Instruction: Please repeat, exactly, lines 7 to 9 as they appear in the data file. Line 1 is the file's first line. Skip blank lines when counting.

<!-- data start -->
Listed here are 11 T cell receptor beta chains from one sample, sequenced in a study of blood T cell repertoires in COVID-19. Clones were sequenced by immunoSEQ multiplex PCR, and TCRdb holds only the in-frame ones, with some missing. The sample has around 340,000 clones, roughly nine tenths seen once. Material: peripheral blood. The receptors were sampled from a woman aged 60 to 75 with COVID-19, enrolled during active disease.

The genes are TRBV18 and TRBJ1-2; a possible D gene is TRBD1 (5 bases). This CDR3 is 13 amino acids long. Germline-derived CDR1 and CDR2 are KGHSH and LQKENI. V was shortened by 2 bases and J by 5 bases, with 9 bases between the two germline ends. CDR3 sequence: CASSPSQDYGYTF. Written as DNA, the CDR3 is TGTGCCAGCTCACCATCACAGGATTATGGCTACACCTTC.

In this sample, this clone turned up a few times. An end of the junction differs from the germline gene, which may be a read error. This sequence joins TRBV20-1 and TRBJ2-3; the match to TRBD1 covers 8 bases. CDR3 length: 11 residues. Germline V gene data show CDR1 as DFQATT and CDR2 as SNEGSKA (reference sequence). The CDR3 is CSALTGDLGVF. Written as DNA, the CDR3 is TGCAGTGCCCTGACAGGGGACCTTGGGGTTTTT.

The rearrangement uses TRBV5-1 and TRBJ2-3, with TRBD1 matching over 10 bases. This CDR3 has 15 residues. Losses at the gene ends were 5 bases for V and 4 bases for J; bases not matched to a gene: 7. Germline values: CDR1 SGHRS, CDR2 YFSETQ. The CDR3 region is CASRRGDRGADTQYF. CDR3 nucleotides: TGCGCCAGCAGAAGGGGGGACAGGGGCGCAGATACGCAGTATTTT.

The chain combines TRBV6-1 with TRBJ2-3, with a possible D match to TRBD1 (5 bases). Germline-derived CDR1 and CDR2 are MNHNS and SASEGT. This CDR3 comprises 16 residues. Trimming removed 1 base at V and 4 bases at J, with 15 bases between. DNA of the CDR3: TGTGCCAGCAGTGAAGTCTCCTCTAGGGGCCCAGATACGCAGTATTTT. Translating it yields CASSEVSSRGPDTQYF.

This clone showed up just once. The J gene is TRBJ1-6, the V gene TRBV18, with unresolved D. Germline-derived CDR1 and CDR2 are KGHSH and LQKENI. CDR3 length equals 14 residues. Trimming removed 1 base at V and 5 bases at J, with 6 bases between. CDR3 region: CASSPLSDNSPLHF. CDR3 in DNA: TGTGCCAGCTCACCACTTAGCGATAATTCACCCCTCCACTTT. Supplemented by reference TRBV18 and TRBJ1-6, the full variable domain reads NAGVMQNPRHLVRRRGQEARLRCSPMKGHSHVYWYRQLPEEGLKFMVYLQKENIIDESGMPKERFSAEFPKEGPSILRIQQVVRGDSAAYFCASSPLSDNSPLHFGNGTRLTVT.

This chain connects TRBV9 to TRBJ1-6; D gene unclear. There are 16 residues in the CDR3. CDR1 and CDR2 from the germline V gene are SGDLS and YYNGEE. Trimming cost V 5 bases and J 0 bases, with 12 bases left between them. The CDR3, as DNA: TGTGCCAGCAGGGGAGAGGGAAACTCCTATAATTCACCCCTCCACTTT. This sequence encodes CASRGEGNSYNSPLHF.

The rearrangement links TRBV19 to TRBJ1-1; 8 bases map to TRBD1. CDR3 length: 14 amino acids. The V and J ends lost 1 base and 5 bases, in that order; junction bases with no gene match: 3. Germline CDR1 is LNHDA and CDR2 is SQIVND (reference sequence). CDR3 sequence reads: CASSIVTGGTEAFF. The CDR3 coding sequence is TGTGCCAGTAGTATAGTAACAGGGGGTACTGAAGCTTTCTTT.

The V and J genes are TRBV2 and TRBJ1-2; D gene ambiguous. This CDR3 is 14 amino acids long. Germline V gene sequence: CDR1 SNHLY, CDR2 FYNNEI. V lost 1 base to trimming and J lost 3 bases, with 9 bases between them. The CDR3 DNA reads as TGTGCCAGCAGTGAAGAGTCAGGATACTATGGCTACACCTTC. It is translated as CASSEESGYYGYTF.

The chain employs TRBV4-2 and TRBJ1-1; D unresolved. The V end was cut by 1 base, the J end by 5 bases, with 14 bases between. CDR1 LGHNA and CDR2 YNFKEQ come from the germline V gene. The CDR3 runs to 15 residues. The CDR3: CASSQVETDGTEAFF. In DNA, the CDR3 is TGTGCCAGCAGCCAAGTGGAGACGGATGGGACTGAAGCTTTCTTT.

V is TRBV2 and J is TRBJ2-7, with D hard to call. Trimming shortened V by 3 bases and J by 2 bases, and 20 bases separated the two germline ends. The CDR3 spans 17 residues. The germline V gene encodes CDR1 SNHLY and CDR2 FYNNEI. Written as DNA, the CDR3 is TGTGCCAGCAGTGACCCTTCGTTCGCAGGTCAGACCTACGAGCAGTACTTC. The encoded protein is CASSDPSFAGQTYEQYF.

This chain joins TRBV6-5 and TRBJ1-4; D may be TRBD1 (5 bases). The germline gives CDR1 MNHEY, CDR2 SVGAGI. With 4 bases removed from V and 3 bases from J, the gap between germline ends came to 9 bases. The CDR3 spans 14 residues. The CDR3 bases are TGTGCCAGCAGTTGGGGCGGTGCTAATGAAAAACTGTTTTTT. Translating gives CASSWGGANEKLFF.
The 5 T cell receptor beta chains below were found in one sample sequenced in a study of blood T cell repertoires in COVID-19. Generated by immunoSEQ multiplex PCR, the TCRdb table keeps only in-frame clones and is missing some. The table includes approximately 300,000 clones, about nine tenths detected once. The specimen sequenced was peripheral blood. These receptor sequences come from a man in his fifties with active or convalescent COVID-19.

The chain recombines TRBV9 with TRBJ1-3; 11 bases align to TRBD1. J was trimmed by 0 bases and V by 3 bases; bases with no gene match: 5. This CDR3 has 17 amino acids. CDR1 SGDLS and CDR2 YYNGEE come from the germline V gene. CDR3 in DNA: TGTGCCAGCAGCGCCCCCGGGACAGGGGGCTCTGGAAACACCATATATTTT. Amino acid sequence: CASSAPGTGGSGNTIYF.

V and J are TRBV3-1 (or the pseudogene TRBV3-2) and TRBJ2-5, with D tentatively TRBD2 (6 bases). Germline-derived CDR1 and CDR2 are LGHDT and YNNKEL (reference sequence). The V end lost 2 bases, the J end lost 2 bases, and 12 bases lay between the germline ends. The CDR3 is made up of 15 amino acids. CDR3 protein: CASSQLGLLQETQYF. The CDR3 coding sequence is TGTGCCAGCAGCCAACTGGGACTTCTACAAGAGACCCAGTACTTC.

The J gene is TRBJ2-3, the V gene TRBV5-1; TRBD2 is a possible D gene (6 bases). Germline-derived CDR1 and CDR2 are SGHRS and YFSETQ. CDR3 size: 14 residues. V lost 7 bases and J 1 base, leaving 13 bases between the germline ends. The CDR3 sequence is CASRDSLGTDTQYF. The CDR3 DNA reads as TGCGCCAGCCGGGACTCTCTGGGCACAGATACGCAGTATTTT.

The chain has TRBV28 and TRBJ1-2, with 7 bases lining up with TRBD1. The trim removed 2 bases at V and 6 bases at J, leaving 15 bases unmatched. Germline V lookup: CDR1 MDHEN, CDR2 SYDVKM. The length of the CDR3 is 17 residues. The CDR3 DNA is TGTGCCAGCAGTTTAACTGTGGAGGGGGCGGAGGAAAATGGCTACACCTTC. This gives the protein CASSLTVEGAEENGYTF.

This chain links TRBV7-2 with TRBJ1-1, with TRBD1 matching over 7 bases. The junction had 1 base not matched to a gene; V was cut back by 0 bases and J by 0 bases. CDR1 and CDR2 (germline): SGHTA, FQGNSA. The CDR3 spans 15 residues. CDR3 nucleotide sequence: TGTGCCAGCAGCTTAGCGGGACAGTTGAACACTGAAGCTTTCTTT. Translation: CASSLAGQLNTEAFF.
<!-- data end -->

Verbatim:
This chain connects TRBV9 to TRBJ1-6; D gene unclear. There are 16 residues in the CDR3. CDR1 and CDR2 from the germline V gene are SGDLS and YYNGEE. Trimming cost V 5 bases and J 0 bases, with 12 bases left between them. The CDR3, as DNA: TGTGCCAGCAGGGGAGAGGGAAACTCCTATAATTCACCCCTCCACTTT. This sequence encodes CASRGEGNSYNSPLHF.

The rearrangement links TRBV19 to TRBJ1-1; 8 bases map to TRBD1. CDR3 length: 14 amino acids. The V and J ends lost 1 base and 5 bases, in that order; junction bases with no gene match: 3. Germline CDR1 is LNHDA and CDR2 is SQIVND (reference sequence). CDR3 sequence reads: CASSIVTGGTEAFF. The CDR3 coding sequence is TGTGCCAGTAGTATAGTAACAGGGGGTACTGAAGCTTTCTTT.

The V and J genes are TRBV2 and TRBJ1-2; D gene ambiguous. This CDR3 is 14 amino acids long. Germline V gene sequence: CDR1 SNHLY, CDR2 FYNNEI. V lost 1 base to trimming and J lost 3 bases, with 9 bases between them. The CDR3 DNA reads as TGTGCCAGCAGTGAAGAGTCAGGATACTATGGCTACACCTTC. It is translated as CASSEESGYYGYTF.